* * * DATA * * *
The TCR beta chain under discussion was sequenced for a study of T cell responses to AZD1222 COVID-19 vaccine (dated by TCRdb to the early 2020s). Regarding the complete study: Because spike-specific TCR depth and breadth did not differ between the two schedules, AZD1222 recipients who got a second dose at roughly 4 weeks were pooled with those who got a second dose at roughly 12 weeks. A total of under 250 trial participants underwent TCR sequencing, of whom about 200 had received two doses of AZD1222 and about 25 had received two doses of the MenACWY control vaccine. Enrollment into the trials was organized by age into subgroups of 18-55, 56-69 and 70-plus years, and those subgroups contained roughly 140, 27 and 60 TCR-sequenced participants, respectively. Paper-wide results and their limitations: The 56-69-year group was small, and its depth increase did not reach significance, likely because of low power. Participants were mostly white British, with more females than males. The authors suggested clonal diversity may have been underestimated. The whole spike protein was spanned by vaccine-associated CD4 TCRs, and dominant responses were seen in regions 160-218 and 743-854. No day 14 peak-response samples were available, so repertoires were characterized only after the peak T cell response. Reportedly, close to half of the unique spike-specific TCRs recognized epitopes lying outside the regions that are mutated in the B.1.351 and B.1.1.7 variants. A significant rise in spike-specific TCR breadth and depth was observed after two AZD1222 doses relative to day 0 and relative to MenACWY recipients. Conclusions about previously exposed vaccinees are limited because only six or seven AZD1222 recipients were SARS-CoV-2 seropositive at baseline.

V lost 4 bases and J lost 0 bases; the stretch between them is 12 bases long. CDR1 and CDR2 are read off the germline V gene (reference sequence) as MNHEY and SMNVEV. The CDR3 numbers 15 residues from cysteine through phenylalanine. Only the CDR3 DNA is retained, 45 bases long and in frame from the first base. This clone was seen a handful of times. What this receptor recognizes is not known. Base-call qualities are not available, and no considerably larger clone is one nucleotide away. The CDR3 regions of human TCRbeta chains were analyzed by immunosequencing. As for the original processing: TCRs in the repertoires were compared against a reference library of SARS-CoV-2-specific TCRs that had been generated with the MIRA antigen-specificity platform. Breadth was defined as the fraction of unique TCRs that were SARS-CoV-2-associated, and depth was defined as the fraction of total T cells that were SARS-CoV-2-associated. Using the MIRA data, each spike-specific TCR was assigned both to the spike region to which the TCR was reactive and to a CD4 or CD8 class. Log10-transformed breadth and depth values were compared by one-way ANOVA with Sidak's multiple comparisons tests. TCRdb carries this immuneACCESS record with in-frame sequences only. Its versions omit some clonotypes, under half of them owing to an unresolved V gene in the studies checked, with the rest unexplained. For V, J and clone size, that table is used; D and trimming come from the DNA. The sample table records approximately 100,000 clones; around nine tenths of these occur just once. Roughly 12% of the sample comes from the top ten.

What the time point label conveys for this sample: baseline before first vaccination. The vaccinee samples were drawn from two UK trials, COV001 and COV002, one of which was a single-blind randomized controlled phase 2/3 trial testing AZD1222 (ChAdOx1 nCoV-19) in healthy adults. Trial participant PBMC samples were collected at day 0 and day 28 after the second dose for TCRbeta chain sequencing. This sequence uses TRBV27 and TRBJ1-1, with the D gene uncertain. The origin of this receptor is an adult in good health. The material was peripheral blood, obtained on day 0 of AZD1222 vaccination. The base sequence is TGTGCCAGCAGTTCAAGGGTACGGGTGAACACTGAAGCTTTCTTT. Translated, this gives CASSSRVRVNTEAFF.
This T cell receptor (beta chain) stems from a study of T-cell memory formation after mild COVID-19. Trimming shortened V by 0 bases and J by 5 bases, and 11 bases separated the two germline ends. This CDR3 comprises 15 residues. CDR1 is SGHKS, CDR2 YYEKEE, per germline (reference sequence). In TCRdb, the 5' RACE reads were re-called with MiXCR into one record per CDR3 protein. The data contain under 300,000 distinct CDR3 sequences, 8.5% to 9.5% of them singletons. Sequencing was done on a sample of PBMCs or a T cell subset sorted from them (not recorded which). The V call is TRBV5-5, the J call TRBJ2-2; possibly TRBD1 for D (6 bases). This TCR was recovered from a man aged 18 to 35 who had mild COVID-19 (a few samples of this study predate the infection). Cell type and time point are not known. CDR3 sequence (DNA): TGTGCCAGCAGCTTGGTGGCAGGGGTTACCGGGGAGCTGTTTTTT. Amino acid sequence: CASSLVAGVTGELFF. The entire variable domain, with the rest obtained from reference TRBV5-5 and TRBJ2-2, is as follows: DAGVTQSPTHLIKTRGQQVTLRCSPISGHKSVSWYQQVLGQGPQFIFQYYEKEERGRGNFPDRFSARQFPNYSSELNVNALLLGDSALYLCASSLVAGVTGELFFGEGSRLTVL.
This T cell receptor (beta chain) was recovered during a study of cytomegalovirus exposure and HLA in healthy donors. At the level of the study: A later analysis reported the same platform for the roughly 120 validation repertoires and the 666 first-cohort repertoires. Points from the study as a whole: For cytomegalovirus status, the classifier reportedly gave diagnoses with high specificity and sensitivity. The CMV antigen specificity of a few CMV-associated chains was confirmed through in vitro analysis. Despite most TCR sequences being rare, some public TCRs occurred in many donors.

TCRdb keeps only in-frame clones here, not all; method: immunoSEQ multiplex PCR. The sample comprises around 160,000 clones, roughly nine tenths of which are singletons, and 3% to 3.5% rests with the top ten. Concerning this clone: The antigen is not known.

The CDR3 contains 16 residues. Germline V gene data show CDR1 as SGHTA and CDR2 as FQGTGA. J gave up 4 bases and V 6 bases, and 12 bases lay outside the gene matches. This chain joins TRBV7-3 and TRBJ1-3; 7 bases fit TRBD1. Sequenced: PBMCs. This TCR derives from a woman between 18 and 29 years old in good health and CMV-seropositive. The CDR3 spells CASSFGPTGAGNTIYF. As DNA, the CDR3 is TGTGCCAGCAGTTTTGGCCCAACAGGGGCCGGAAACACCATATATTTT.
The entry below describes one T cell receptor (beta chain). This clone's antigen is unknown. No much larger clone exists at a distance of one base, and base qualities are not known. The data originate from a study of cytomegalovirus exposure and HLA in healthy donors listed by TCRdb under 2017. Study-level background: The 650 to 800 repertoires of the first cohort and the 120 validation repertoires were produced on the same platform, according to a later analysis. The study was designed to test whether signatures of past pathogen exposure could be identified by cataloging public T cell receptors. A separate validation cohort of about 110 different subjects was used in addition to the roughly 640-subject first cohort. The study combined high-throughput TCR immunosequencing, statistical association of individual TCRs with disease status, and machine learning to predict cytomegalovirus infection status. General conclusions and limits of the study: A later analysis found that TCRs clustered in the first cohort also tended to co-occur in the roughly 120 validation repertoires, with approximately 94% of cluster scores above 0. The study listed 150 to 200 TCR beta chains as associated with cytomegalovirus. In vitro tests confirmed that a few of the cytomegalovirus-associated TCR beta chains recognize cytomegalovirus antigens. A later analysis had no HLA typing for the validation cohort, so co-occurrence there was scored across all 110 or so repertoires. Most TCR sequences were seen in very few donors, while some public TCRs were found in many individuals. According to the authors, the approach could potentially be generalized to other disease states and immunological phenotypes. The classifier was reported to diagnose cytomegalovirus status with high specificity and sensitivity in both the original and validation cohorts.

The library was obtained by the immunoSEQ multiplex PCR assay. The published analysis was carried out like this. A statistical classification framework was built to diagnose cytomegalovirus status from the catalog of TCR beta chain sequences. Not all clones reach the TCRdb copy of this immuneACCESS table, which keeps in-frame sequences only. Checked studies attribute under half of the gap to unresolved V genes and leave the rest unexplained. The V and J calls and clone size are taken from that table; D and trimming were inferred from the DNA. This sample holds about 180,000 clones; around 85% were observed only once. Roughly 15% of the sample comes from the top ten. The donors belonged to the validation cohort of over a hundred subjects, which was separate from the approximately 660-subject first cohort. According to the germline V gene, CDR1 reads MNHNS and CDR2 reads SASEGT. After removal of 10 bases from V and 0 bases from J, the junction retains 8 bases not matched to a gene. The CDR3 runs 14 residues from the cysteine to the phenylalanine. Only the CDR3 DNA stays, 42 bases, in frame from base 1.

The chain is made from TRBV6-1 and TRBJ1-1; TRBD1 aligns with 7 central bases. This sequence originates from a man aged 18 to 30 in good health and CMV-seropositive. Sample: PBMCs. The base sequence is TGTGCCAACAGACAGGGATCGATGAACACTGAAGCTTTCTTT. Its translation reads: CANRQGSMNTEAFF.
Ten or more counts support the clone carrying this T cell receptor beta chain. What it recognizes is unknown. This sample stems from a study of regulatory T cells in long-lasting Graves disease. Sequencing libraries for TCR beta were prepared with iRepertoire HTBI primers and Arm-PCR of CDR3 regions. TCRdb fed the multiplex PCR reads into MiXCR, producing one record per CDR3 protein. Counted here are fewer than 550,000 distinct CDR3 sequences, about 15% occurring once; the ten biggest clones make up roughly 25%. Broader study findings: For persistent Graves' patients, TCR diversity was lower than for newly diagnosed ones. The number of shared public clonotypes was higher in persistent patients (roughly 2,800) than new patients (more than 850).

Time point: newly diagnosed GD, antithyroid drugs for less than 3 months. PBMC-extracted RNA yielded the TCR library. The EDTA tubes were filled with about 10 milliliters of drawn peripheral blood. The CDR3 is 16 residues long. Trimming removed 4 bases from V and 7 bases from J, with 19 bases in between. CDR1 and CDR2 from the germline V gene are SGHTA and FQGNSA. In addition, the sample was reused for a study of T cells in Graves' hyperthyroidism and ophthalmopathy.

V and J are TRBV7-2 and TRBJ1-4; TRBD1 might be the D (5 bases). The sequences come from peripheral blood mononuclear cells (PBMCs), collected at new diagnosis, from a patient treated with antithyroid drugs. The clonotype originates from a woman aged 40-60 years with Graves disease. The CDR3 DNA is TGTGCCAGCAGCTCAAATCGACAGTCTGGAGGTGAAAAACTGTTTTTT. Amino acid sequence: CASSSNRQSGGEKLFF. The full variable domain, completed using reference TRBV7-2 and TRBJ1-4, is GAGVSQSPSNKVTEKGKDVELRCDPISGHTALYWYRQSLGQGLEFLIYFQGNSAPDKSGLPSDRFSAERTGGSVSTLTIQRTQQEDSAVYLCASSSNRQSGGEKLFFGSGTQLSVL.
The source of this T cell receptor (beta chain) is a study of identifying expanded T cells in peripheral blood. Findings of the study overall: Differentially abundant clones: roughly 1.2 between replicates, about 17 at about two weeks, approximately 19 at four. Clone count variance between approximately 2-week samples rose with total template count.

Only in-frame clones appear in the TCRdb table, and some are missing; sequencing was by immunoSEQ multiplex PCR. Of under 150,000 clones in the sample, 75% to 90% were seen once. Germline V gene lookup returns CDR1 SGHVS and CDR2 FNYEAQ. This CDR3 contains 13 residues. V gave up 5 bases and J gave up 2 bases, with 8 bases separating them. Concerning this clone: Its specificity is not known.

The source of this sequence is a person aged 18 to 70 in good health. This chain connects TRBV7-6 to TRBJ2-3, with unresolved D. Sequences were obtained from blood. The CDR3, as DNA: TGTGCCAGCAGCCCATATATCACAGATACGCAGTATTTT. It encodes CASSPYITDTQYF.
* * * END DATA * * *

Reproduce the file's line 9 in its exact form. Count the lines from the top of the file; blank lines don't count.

The library was obtained by the immunoSEQ multiplex PCR assay. The published analysis was carried out like this. A statistical classification framework was built to diagnose cytomegalovirus status from the catalog of TCR beta chain sequences. Not all clones reach the TCRdb copy of this immuneACCESS table, which keeps in-frame sequences only. Checked studies attribute under half of the gap to unresolved V genes and leave the rest unexplained. The V and J calls and clone size are taken from that table; D and trimming were inferred from the DNA. This sample holds about 180,000 clones; around 85% were observed only once. Roughly 15% of the sample comes from the top ten. The donors belonged to the validation cohort of over a hundred subjects, which was separate from the approximately 660-subject first cohort. According to the germline V gene, CDR1 reads MNHNS and CDR2 reads SASEGT. After removal of 10 bases from V and 0 bases from J, the junction retains 8 bases not matched to a gene. The CDR3 runs 14 residues from the cysteine to the phenylalanine. Only the CDR3 DNA stays, 42 bases, in frame from base 1.